Sierra Leone and Algeria have been elected to United Nations Security Council (UNSC), winning a term of two years each to represent Africa on the UN’s most powerful organ.
The two countries were voted for at the UN General Assembly on Tuesday to fill positions in the non-permanent member category for the 15-member council. Their terms begin on January 1, 2024, and will replace Ghana and Gabon, respectively, in a rotational allocation of seats.
The UNSC, one of six organs of the UN, has the most significant task, that of maintaining international peace and security.
Only five countries - China, France, Russia, the United Kingdom and the United States - have permanent status in the council.
The group, collectively known as the P5, each wields the power to veto a resolution.
The remaining 10 members are elected to serve on a rotational two-year, non-consecutive term without veto power.
But the seats in the non-permanent category are allocated per region. Africa has three, which Kenya, Ghana and Gabon currently occupy.
In this election, however, only the two seats occupied by Ghana and Gabon were up for replacement.
Other countries elected on Tuesday are Belarus, Guyana, the Republic of Korea and Slovenia.
Sierra Leone’s bid
In May 2022, Sierra Leone launched its bid for the UNSC seat to lobby regional powers for support. Nigeria, which had expressed interest in the seat, dropped out with the mediation of the West African bloc, Ecowas.
Sierra Leone later received the African Union’s endorsement at its 39th Ordinary Session of Heads of State and Algeria’s earlier at its 37th session.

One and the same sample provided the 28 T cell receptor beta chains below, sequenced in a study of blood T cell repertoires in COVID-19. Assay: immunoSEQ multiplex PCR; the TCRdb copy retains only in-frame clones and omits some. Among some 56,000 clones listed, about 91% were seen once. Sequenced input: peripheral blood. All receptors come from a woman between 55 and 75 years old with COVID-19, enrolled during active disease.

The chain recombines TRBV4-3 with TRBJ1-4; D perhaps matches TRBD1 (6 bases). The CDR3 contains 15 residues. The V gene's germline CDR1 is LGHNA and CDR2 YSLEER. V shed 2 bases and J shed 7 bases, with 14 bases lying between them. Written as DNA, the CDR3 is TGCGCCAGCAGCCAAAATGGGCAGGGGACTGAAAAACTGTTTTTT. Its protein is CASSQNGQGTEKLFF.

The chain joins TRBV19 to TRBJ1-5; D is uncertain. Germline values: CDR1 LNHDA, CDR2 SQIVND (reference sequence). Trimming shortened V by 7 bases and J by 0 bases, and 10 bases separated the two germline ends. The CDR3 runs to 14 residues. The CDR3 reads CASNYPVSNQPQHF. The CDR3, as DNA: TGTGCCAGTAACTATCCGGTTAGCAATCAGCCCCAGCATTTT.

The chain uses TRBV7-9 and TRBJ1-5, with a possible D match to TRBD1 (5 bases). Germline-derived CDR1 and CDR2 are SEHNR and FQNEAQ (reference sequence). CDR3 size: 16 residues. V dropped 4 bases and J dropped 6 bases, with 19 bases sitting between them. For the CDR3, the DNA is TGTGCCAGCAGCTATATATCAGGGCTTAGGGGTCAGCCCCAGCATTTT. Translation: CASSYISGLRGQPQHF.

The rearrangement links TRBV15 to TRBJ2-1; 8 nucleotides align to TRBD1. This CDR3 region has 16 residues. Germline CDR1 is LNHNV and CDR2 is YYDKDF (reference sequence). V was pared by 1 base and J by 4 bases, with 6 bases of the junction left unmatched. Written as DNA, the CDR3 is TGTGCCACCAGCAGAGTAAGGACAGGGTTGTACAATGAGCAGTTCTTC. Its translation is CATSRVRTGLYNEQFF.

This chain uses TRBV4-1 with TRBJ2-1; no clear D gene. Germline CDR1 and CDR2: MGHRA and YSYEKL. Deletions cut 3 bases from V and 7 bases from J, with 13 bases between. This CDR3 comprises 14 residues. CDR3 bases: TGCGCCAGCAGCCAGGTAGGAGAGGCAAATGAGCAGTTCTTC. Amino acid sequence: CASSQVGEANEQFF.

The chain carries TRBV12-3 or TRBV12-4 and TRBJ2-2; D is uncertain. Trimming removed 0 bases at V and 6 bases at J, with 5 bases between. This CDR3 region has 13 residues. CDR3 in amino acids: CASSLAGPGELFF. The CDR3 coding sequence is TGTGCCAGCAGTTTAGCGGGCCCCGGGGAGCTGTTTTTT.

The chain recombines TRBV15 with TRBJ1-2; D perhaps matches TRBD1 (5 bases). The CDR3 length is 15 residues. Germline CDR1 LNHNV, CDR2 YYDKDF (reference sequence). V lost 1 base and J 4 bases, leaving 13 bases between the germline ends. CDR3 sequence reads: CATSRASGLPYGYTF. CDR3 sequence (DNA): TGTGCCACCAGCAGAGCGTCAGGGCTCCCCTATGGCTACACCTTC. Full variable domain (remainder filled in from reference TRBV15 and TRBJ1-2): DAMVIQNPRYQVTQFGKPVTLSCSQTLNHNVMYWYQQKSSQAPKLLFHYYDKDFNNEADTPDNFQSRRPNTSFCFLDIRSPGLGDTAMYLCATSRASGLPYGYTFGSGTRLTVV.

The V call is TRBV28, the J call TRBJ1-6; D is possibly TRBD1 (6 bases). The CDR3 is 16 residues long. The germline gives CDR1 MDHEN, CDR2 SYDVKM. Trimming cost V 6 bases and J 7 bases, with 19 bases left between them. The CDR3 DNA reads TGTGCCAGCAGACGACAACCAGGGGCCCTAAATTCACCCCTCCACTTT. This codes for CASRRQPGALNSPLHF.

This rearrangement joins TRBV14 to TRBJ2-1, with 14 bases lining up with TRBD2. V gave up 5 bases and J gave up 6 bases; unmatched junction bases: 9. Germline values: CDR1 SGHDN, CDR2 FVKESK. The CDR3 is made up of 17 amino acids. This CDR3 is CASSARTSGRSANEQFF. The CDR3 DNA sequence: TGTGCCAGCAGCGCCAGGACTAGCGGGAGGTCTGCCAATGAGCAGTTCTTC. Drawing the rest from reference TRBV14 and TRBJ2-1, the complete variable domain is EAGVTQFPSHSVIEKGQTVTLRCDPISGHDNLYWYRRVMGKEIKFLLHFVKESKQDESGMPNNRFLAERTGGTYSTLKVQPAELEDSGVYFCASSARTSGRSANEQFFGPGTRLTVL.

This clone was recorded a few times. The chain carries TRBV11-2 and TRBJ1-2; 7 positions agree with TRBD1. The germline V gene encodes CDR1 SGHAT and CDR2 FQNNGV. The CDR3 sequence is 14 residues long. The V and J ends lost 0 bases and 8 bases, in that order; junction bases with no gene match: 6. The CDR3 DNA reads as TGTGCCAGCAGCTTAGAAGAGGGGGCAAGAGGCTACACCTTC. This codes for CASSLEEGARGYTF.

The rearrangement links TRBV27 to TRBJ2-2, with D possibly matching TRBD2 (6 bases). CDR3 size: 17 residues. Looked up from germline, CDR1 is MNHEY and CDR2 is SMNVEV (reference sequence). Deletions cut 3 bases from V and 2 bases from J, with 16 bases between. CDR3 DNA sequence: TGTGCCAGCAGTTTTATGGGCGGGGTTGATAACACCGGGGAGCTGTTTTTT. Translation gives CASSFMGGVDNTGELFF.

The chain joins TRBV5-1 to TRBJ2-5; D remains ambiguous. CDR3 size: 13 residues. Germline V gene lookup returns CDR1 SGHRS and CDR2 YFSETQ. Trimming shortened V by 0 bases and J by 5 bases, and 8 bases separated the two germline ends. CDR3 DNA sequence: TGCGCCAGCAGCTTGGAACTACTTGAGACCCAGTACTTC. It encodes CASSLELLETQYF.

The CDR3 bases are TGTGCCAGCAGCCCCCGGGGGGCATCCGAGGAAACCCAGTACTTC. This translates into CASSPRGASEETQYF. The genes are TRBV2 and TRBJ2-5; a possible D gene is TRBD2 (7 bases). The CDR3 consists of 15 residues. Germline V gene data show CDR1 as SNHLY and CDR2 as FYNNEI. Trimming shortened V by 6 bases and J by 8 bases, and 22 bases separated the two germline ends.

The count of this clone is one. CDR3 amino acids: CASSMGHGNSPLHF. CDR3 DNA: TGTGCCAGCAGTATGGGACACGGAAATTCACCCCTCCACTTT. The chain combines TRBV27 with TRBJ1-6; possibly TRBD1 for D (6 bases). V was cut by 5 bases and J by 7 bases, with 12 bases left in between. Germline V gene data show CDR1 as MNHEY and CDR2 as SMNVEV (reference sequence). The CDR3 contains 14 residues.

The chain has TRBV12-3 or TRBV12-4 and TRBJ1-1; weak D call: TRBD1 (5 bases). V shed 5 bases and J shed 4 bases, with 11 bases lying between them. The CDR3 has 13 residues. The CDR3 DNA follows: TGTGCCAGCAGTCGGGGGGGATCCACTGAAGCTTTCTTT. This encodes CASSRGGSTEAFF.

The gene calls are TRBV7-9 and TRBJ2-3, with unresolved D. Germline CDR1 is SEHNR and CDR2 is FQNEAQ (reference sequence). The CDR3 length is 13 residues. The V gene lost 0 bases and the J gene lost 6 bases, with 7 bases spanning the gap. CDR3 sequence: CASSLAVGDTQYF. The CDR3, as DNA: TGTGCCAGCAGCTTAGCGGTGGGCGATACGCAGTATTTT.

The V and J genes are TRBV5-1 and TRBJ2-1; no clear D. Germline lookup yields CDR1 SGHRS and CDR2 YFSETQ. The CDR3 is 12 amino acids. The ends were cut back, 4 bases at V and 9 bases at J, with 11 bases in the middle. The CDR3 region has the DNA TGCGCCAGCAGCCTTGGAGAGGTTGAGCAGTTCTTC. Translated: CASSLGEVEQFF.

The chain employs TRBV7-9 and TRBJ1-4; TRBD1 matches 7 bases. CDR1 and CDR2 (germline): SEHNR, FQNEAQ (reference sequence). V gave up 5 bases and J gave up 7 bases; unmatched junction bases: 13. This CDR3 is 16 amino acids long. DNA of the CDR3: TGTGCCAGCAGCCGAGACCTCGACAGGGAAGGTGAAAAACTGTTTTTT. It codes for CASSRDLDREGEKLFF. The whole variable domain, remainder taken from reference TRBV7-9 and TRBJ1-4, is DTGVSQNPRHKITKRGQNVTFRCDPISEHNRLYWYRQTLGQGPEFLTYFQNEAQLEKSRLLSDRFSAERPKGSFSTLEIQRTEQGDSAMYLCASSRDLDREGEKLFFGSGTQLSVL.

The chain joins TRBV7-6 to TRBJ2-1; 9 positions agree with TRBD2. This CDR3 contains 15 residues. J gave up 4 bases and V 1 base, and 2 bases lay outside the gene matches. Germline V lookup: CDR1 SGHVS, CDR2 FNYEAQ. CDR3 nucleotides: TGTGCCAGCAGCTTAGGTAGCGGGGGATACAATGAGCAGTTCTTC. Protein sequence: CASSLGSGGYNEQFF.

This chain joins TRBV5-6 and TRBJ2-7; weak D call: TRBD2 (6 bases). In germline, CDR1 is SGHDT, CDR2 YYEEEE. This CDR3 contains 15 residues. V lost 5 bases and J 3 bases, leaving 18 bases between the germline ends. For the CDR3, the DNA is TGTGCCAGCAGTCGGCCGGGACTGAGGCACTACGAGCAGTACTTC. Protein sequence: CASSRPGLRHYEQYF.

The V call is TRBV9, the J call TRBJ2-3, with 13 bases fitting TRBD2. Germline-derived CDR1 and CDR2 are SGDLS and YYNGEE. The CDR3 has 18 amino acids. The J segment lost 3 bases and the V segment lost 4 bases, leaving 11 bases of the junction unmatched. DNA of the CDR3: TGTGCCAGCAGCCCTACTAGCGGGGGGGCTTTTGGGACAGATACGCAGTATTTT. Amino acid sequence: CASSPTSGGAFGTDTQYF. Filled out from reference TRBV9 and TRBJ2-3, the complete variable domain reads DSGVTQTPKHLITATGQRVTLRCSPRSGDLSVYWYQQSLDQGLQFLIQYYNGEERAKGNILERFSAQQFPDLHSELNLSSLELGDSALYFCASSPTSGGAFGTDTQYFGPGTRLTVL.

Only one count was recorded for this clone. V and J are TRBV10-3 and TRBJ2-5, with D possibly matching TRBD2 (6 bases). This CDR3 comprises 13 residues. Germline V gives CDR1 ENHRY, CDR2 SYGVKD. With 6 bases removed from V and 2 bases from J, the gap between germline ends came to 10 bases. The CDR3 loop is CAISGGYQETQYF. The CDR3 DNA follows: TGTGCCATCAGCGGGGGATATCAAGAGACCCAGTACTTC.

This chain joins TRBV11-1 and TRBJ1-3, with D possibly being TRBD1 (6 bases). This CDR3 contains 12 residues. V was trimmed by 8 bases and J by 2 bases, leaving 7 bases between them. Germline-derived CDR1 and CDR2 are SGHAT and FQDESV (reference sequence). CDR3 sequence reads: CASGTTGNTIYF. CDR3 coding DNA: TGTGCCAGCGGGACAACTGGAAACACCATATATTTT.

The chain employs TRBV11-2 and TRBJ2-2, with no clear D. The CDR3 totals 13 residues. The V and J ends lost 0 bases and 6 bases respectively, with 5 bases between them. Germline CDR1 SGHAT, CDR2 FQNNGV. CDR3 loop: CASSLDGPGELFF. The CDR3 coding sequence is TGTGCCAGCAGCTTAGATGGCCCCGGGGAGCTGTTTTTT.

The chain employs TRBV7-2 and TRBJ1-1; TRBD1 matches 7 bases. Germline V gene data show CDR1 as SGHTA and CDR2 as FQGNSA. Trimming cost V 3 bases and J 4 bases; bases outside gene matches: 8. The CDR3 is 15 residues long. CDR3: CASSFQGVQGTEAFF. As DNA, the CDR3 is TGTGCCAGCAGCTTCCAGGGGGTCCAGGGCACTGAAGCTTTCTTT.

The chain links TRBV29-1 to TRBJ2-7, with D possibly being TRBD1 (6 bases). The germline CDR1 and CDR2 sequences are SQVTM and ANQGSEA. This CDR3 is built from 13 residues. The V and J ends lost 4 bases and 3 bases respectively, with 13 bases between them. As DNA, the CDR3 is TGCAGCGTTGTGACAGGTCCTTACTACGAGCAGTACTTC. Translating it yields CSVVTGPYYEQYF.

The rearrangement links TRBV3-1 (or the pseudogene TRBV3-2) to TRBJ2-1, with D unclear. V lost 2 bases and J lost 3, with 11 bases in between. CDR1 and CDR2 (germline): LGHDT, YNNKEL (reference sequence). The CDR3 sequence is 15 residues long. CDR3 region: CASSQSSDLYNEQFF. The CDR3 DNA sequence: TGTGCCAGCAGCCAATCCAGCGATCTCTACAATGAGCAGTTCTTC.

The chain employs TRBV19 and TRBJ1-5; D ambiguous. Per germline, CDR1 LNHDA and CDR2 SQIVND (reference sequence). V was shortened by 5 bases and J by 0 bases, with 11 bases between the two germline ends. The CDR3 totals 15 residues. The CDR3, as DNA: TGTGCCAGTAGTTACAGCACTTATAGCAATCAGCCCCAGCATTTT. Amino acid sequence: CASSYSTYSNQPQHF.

Sierra Leone has served in the UNSC once, from 1970 to 1971, since it joined the UN in 1961.
When he announced his country’s bid last year, President Julius Maada Bio described the move as a step towards fulfilling a desire to advance and sustain global peace.
His government said it wanted to use the country’s civil war experience to promote global peace and enhance efforts by Africa towards a reformed UN Security Council.
Sierra Leone currently chairs the African Union’s Committee of Ten (C-10), which is charged with negotiating the continent’s position on the reform of the UNSC. Other committee members are Kenya, Equatorial Guinea, Republic of the Congo, Namibia, Zambia, Libya, Algeria, Senegal and Uganda.
Africa wants to have two permanent representatives in the council and an additional two seats as non-permanent representatives, as enshrined in the Ezulwini Consensus and Sirte Declaration, also called the African Common Position.